We hear it all the time …wallets are taking over, virtual currencies are gaining more traction and the payment is moving to the mobile. Oh, and payment cards, if not dead, then they’re in the final years of life. Reading some of the commentary in the press and at events, you’d expect never to see a payment card again – not matter how smart. The truth, of course, is considerably different.
We hear it all the time …wallets are taking over, virtual currencies are gaining more traction and the payment is moving to the mobile. Oh, and payment cards, if not dead, then they’re in the final years of life. Reading some of the commentary in the press and at events, you’d expect never to see a payment card again – not matter how smart.
The truth, of course, is considerably different. Shipments of EMV cards are growing rapidly. It took 25 years for smart card shipments to reach the 1 billion mark. This happened in 2011. It took just 3 years to reach the second billion. This is not the kind of growth you’d expect from a faltering technology.
Not only this, innovation is alive and well in payment card space. We have seen an amazing increase in the share of contactless-enabled, dual-interface cards. The number of different form factors is dramatically increasing – including wearables in the shape of Barclays PayBand, Barclays Lyle & Scott jacquet and others. And we’re seeing a new generation of on-card screens that turn cards into smart authentication devices.
But even if we were to ignore all these things, it wouldn’t matter. Cards are, and will remain, important for three hugely significant reasons.
• First, ApplePay, SamsungPay and Google Wallet are cool and contemporary, but they all still rely on the user having a physical payments card(s) as the ‘payment launchpad’. And of course, in order to replace cards (or any other form of payment for that matter), penetration rates need to be around the 100% mark. For that to happen a seismic shift in consumer and merchant habits is required. It hasn’t happened yet, and won’t do for some time.
• Second, the card remains the issuer main marketing tool. Cards are taken out of purses and wallets tens of times a day. Not only that, the evolution of multiplication cards is opening up a new world of exciting services and brand-building use cases – adding access control to payment to allow users to get into offices, gyms, football stadia and airport lounges. This is already happening. Banks are already working with airlines and soccer clubs to deliver these to their audiences, while flight check-in via the card is also very much on the agenda.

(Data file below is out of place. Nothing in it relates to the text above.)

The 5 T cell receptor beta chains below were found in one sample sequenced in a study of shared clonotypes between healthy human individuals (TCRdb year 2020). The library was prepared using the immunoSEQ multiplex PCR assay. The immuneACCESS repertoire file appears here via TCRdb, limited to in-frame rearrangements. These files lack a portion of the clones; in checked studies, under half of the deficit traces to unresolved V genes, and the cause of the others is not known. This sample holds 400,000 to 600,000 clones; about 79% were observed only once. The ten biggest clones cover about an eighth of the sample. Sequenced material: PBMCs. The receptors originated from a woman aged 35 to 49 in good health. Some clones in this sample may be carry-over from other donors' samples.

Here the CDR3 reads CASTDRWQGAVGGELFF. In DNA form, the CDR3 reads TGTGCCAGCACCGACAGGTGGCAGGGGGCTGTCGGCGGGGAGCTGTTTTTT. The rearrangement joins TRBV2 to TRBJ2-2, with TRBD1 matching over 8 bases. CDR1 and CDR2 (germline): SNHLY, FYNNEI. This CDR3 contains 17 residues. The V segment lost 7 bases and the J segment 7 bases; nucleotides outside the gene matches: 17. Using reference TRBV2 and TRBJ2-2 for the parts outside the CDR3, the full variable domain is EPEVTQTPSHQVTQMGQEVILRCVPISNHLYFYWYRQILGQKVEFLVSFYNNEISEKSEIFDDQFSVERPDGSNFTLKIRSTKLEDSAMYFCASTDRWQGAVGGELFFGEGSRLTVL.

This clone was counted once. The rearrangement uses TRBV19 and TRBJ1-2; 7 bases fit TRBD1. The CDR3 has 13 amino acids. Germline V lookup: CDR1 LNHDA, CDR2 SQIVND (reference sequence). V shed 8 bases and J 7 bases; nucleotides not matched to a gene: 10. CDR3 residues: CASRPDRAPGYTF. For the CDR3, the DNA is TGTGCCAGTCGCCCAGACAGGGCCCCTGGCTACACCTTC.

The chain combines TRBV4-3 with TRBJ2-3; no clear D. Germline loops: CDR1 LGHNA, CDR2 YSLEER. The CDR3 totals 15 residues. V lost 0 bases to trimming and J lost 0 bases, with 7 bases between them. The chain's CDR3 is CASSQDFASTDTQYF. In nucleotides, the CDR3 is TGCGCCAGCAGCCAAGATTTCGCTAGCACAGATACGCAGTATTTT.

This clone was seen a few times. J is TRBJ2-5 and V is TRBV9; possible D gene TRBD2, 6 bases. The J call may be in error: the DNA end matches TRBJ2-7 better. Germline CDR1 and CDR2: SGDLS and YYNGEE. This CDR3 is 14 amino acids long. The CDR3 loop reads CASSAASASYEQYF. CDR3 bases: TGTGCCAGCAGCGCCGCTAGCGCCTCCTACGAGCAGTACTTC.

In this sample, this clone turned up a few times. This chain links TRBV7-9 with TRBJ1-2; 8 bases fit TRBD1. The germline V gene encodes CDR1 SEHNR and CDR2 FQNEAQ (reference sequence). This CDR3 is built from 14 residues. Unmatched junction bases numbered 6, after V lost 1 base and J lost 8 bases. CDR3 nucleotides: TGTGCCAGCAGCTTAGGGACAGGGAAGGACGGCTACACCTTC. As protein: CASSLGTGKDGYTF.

• Third, the security aspect. There’s simply nothing more secure than the hardware/software combination of a smart payment card.
Should be need to provide more evidence as to the longevity of the card, it’s worth thinking about this: It took 25 years for smart card shipments to reach the 1 billion mark. This happened in 2011. It took just 3 years to hit the second billion. This is not the kind of huge growth you’d see from a dying technology.
Also, to come back to the question of newer mobile wallet options, banks have to pay for the privilege of allowing customer to use ApplePay and similar. Whenever a user ‘onboards’ a card to these new mobile apps, the bank is obliged to pay a commission to the brand. They do it, but they don’t like it. Arguably, they’re not in the business of encouraging it.
But to position this discussion as a conflict between card manufacturer/issuer and the wallet providers is to encourage a battle where none actually exists.
In the SPA’s view, card and wallet technologies compliment one another. They offer the user and merchant choice – and that can only be a good thing. Innovation is good for the industry and the consumer – whether that’s innovation in terms of the development and wider adoption of wallets, or the evolution of the card form factor and dramatic increase in the sophistication and multiplication of cards and opportunities.
Doubtless both technologies will coexist for many years to come. And if form factors change as a result of technology advances and the development of the embedded and wearable’s markets, then that’s all to the good too. Let’s remember, the smart card is not defined by the form factor, but by globally accepted international standards. So we may not have ‘cards’ in 20 years, chances are they’ll still be around…the technology embedded into a variety of devices.
There are claims that smart cards are an old technology. This rather misses the point. The date of invention doesn’t have to imply obsolescence. Consider the microprocessor and Internet Protocol (IP). Both were invented in the 1980s, and both couldn’t be more relevant today.
What is important in established technologies is the capacity to evolve and adapt to fulfil evolving user needs. Current EMV cards with their computing cryptographic capabilities, increased security features and memory, contactless interface and flexible form factors do exactly that. They are as different from first generation cards as today’s internet is from when Sir Tim Berners-Lee invented it some two decades ago.
So when commentators discuss the role of the payment card, it’s worth pointing them towards growing shipping volumes, increasing innovation and the explosion of form factors. And while you’re doing it, don’t forget the huge and growing value cards are continuing to deliver to end-users, merchants and issuers.